TIME Italy

How One Sicilian Village Learned to Love Migrants

An overhead view of the village of Sutera, Sicily, Italy, on July 23, 2007.
R. Carnovalini—De Agostini/Getty Images An overhead view of the village of Sutera, Sicily, Italy, on July 23, 2007.

The Sicilian village of Sutera, like many in rural Italy was dying. Its population fell from 5,000 in 1970 to 1,500 and there was little hope of revival. Its schools and businesses were closing and farmers struggled to tend its fields of pistacchio and olives.

This year, its population has surged by 200 after the local mayor agreed to take in some of the thousands of migrants that have made the dangerous journey from Africa to the Sicily.

“We have always been a hospitable town,” says the Mayor of Sutera, Giuseppe Grizzanti. “Our name comes from the ancient Greek word Soter which means ‘salvation’ because, thanks to our geographical location, Sutera was a perfect stronghold against invasions. Two thousand years later, our town has rediscovered its vocation for hospitality, giving shelter to these families fleeing war.”

Sutera has more to offer than hospitality. Hundreds of its homes were empty and and it even had work to offer. “Sutera was disappearing,” says Grizzanti. “Italians, bound for Germany or England, packed up and left their homes empty. The deaths of inhabitants greatly outnumbered births. Now, thanks to the refugees, we have a chance to revive the city.”

The local school was once attended by hundreds of children, but it was reduced to one class with six pupils. It has had an influx of new pupils providing work for teachers. Other businesses such as chemists, squares, butchers, grocers and bars have also benefitted. Each morning, the elders of Sutera sip espresso with their new neighbors. They chat casually, tell jokes and learn a few words of each other’s languages.

Here, every August, local associations organize the “festival of hospitality”, an event that attracts visitors from all over Sicily. The refugees cook typical dishes from their homeland, sing songs and perform traditional dances.

The situation in Sutera shows that a warm welcome can have an economic impact. The money to host immigrants comes from the European Union, which guarantees refugees a modest sum of money for food and other necessities and good accommodation.

This money allows Alex Ukunboru, 39, to live with his wife in a spacious apartment with kitchen, living room, bathroom, two bedrooms and a small balcony, overlooking a green countryside with olive groves. This house once belonged to one of the many inhabitants of Sutera who left for England in the 1980s to find work and without the arrival of asylum seekers it would likely remain vacant forever.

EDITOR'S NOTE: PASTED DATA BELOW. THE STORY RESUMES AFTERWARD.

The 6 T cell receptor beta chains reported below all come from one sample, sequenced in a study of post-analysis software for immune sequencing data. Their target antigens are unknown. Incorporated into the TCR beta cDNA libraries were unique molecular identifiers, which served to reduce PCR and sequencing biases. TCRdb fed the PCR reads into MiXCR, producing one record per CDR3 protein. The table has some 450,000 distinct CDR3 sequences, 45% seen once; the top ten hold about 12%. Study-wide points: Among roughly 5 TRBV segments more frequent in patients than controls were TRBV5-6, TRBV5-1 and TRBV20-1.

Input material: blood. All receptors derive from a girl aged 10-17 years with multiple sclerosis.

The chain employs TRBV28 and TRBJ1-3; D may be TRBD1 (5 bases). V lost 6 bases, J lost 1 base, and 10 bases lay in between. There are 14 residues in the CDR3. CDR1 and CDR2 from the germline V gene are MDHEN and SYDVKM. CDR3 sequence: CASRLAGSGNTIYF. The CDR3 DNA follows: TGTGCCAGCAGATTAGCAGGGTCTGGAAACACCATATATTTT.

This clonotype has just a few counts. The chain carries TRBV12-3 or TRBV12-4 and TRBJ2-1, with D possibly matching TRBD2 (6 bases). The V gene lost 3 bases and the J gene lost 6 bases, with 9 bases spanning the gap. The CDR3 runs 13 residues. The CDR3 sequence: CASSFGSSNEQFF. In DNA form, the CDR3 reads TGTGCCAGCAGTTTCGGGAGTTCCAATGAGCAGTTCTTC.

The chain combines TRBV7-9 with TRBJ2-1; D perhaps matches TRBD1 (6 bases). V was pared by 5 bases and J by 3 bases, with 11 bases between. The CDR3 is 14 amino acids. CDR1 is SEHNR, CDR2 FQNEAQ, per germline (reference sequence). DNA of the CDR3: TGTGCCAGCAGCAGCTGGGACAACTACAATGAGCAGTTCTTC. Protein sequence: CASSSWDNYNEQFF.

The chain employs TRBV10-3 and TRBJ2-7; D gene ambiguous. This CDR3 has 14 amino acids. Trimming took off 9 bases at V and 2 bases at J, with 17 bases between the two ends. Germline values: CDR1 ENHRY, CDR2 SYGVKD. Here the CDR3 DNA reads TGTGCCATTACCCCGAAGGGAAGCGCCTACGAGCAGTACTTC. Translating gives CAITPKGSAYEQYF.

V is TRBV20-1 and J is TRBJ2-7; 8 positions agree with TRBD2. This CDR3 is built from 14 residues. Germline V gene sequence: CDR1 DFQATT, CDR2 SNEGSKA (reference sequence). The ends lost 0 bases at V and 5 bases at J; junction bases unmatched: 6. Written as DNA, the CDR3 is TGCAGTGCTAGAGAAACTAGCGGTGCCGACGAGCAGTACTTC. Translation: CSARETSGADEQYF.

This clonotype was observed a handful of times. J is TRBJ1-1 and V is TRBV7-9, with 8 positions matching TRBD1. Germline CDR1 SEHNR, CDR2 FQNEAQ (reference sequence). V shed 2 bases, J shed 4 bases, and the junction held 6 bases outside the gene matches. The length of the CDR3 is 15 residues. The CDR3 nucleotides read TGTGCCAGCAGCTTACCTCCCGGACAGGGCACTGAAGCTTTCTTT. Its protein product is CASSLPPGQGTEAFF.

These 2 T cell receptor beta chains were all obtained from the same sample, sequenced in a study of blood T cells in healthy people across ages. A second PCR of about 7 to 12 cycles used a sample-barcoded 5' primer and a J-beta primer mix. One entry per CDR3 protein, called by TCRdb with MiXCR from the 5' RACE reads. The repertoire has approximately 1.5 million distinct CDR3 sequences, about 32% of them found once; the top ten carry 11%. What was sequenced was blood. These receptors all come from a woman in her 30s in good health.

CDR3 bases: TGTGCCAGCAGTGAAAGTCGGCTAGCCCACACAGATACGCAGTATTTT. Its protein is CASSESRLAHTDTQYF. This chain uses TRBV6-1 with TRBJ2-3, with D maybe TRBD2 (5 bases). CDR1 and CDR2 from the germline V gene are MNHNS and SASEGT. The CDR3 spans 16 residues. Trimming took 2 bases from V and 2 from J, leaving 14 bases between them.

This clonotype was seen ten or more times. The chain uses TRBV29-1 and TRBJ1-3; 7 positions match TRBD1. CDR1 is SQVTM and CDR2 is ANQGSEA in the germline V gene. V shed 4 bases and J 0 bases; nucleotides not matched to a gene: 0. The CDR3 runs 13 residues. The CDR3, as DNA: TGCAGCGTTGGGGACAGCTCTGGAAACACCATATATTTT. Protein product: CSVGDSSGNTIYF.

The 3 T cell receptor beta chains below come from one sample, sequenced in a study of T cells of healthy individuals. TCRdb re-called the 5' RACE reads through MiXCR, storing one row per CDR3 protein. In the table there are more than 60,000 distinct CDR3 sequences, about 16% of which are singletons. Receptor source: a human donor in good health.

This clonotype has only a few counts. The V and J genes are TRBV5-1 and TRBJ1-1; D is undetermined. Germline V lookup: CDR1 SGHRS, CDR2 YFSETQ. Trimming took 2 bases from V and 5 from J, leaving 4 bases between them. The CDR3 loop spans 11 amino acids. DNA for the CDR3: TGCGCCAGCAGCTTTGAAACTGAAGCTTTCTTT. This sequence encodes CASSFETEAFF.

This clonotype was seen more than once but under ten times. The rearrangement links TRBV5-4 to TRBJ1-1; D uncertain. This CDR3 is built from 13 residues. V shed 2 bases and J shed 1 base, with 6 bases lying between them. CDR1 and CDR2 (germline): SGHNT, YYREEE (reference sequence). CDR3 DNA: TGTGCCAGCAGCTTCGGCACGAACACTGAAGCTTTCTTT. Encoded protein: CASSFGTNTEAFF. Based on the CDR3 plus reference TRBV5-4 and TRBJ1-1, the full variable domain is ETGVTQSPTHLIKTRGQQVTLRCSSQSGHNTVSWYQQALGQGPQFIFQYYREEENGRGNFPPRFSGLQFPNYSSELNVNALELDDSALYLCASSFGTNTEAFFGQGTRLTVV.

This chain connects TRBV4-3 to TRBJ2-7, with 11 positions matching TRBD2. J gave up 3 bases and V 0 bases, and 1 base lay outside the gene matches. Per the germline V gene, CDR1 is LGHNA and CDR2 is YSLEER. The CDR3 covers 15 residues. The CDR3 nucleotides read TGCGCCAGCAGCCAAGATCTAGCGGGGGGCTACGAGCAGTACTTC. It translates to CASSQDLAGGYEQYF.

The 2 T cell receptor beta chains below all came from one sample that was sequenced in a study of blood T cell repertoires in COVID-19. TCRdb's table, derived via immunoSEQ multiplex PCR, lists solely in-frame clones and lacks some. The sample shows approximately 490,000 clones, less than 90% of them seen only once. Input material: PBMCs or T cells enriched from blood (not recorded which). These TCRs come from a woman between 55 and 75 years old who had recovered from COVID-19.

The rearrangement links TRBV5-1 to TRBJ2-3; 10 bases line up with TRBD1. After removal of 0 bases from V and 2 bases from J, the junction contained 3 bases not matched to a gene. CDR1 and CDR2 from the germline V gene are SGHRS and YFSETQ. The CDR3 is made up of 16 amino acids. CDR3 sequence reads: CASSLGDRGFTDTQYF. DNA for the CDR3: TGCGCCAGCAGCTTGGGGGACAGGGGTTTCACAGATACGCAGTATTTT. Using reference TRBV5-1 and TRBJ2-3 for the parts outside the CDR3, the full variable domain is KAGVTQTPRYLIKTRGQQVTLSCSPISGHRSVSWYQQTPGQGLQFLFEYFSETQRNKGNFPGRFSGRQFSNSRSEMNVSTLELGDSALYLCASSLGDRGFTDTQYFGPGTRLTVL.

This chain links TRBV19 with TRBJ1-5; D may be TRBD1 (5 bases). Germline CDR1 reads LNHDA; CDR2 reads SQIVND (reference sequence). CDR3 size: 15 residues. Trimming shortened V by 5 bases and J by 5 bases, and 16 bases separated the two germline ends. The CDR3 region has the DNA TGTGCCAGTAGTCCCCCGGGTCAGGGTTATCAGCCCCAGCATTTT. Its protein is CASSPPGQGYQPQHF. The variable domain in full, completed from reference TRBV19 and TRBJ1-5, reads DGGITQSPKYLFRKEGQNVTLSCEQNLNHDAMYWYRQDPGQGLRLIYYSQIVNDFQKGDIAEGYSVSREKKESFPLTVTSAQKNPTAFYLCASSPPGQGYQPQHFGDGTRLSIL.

“I came to Sutera last October, from the state of Edo in Nigeria,” says Ukunboru. “In 2008, I moved to Libya where I worked as a waiter and driver in Benghazi. When the war broke out I found myself trapped in the city. As soon as we had the chance, my wife and I escaped aboard a boat and we arrived in Sicily last September.”

“Here I have found peace,” says Alex, who, in a few months, will become a father. “The people are friendly, the house is spacious, and we’d love to stay here. It would be nice if my son could grow up in Sutera.”

Like most of the refugees accommodated in Sutera, Alex is now looking for work in Sicily. Some of them have already found jobs. Jala, 30, a Pakistani woman, works as a waitress at one of the village restaurants, Civiletto, which serves a delicious local dish of broad beans with ravioli and porcini mushrooms. Mohammed, 34, a Syrian works with local farmers. Binta, 27, from Gambia, takes care of the elderly of Sutera, cleaning their houses and cooking their meals.

“This village is perfect for those of us looking for a bit of stability after years of running away,” Assoma says. “Some of my countrymen, throughout the rest of Europe, are still living in camps, or in tent cities in the cold and without any privacy. Here we feel like citizens, and we are treated with respect by all.”

Santina Lombardo, the coordinator of the E.U. project says that there are 40 families in Sutera at the moment. “Some have found work in other parts of Italy and take off once more. However, many want to stay and this always fills me with pride.”

Some Sutera residents treated the arrival of the first asylum seekers with suspicion. All over Sicily, crimes and assaults were attributed to migrants, sometimes falsely. “Not everyone took it well at first,” says Mario Maniscalco, 26, a university student who was born and lives in Sutera. “But we Italians were also refugees once. And not all of us who disembarked at Ellis Island, in the United States, were good people.

“After all, we exported the mafia to New York from Sicily. The trick is to recognize the suffering, to understand that these people don’t risk their lives at sea for a fun holiday, but because they definitely risk losing their lives if they remain in their own land.”

Last April, an estimated 700 migrants drowned in the Mediterranean Sea. That day hundreds of elderly and young people gathered in the main square in Sutera and chalked an outline of the continent of Africa, which was illuminated by candles. The locals of Sutera, natives and newcomers, prayed for the entire evening.

“In the square, that day, there were also people who did not want refugees in Sutera,” says Mario. “I saw them cry together with the immigrants. Because, in the end, you are at a crossroads. You must decide whether to close the doors or reach out to the refugees. Sutera went one step further and decided to embrace them.”

Other villages have imitated Sutera, finding that arrival of migrants provides an opportunity rather than a problem.

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